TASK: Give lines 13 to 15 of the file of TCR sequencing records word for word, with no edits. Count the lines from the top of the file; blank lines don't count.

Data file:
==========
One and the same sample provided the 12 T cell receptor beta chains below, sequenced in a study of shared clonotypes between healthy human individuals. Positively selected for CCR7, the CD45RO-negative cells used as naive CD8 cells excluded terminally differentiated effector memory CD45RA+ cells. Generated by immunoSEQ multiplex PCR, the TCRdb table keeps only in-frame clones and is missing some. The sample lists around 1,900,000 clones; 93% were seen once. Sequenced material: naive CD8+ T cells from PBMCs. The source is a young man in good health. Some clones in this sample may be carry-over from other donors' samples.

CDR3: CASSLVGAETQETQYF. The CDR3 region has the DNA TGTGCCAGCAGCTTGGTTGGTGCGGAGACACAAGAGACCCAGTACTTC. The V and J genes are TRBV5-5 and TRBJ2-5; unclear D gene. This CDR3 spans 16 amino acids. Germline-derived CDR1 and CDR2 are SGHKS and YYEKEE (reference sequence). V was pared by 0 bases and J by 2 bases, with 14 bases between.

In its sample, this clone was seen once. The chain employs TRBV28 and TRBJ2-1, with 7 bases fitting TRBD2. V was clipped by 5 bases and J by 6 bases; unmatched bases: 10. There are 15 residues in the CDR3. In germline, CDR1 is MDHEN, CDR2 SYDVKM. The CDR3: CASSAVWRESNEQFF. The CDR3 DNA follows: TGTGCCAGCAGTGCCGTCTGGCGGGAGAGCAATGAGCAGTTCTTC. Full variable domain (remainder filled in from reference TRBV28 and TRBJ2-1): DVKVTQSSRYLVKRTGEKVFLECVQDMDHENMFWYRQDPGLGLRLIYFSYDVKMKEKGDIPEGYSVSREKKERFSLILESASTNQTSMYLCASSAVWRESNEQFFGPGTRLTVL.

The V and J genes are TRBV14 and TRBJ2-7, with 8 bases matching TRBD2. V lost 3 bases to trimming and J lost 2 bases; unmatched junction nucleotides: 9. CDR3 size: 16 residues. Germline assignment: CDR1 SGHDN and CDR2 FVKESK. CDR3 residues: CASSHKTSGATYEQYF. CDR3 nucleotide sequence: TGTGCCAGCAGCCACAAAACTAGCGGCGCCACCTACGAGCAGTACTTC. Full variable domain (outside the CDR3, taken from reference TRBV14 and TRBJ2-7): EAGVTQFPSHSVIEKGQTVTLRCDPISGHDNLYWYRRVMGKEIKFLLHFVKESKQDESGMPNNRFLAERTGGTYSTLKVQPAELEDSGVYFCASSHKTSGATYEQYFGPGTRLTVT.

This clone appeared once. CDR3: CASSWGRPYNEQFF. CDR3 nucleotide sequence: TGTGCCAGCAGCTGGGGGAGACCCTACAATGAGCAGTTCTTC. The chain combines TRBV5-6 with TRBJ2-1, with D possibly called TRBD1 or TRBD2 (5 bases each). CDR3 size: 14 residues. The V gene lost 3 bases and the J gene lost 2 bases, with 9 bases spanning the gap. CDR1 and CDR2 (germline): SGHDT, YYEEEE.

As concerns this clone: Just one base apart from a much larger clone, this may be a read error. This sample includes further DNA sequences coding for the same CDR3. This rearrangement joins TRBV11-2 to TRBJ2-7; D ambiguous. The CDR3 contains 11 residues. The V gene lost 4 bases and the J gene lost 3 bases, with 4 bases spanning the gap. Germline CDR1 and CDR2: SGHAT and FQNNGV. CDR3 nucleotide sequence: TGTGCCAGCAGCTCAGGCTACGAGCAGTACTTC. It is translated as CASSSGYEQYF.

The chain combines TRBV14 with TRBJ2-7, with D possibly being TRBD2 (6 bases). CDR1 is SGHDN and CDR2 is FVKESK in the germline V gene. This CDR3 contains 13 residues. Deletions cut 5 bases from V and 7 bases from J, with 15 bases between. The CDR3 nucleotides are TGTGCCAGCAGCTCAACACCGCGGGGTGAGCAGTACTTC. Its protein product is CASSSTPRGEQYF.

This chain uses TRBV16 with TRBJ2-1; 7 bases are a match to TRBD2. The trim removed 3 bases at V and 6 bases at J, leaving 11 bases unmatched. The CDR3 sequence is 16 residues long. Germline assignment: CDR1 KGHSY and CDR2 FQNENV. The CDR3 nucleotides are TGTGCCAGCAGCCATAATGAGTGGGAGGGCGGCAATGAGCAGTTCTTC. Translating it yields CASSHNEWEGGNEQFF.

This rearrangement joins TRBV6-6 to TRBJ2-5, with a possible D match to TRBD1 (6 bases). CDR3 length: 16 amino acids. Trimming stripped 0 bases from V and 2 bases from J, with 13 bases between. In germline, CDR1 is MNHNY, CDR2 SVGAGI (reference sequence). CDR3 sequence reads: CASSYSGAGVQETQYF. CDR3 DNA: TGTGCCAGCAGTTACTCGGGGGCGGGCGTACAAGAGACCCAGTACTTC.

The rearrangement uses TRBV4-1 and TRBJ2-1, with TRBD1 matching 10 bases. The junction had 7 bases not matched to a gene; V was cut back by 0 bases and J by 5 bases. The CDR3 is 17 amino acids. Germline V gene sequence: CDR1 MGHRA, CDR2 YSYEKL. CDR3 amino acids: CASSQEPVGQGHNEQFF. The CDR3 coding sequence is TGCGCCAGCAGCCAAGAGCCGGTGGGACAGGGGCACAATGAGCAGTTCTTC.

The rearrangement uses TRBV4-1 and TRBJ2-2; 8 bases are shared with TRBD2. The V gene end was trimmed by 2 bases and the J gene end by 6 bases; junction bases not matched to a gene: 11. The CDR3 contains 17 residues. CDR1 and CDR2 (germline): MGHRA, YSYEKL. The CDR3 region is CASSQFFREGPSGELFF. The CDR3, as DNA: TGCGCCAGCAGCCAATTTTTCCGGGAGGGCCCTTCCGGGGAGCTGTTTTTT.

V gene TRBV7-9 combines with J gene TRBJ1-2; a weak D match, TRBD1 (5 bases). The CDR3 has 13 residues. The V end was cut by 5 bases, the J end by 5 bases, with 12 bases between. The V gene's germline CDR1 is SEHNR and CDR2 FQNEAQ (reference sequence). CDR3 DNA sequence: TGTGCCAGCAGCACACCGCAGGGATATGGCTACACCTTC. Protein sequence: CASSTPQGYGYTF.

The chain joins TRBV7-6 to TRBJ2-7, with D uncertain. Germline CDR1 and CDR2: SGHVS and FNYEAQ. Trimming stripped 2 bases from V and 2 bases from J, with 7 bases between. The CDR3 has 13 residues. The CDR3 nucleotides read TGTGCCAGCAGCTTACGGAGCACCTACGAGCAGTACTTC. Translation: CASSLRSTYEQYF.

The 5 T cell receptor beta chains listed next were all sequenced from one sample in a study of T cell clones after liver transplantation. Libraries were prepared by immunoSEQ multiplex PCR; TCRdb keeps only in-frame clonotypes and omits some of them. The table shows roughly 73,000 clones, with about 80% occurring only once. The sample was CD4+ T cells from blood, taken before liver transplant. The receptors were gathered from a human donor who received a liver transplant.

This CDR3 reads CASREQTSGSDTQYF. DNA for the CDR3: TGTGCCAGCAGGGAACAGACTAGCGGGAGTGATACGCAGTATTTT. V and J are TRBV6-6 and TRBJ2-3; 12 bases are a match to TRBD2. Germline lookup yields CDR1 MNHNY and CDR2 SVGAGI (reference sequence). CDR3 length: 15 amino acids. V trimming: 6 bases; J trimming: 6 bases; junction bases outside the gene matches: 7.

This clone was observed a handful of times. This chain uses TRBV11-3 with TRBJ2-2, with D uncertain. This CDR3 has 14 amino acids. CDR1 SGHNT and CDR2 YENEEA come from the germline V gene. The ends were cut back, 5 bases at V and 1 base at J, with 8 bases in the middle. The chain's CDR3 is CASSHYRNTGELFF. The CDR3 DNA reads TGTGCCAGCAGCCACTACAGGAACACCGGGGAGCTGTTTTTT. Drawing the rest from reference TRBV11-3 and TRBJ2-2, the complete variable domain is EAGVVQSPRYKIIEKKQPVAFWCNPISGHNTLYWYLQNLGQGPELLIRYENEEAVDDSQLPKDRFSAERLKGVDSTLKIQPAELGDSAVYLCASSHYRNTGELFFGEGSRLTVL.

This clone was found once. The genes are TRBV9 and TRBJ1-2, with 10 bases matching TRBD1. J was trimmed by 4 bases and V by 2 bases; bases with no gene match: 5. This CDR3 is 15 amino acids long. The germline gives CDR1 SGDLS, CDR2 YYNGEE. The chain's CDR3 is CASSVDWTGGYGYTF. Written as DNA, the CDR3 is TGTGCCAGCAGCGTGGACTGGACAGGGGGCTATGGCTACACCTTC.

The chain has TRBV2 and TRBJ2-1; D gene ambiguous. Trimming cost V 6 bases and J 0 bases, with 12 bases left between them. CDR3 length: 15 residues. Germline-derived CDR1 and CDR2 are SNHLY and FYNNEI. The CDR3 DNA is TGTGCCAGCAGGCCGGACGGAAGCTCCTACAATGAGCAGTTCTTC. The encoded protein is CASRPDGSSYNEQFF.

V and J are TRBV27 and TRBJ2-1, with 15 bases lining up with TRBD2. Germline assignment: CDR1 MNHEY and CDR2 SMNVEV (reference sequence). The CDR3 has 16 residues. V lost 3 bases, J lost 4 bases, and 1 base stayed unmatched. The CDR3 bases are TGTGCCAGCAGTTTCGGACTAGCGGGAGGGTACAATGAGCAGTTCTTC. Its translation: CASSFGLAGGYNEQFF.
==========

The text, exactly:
The chain joins TRBV7-6 to TRBJ2-7, with D uncertain. Germline CDR1 and CDR2: SGHVS and FNYEAQ. Trimming stripped 2 bases from V and 2 bases from J, with 7 bases between. The CDR3 has 13 residues. The CDR3 nucleotides read TGTGCCAGCAGCTTACGGAGCACCTACGAGCAGTACTTC. Translation: CASSLRSTYEQYF.

The 5 T cell receptor beta chains listed next were all sequenced from one sample in a study of T cell clones after liver transplantation. Libraries were prepared by immunoSEQ multiplex PCR; TCRdb keeps only in-frame clonotypes and omits some of them. The table shows roughly 73,000 clones, with about 80% occurring only once. The sample was CD4+ T cells from blood, taken before liver transplant. The receptors were gathered from a human donor who received a liver transplant.

This CDR3 reads CASREQTSGSDTQYF. DNA for the CDR3: TGTGCCAGCAGGGAACAGACTAGCGGGAGTGATACGCAGTATTTT. V and J are TRBV6-6 and TRBJ2-3; 12 bases are a match to TRBD2. Germline lookup yields CDR1 MNHNY and CDR2 SVGAGI (reference sequence). CDR3 length: 15 amino acids. V trimming: 6 bases; J trimming: 6 bases; junction bases outside the gene matches: 7.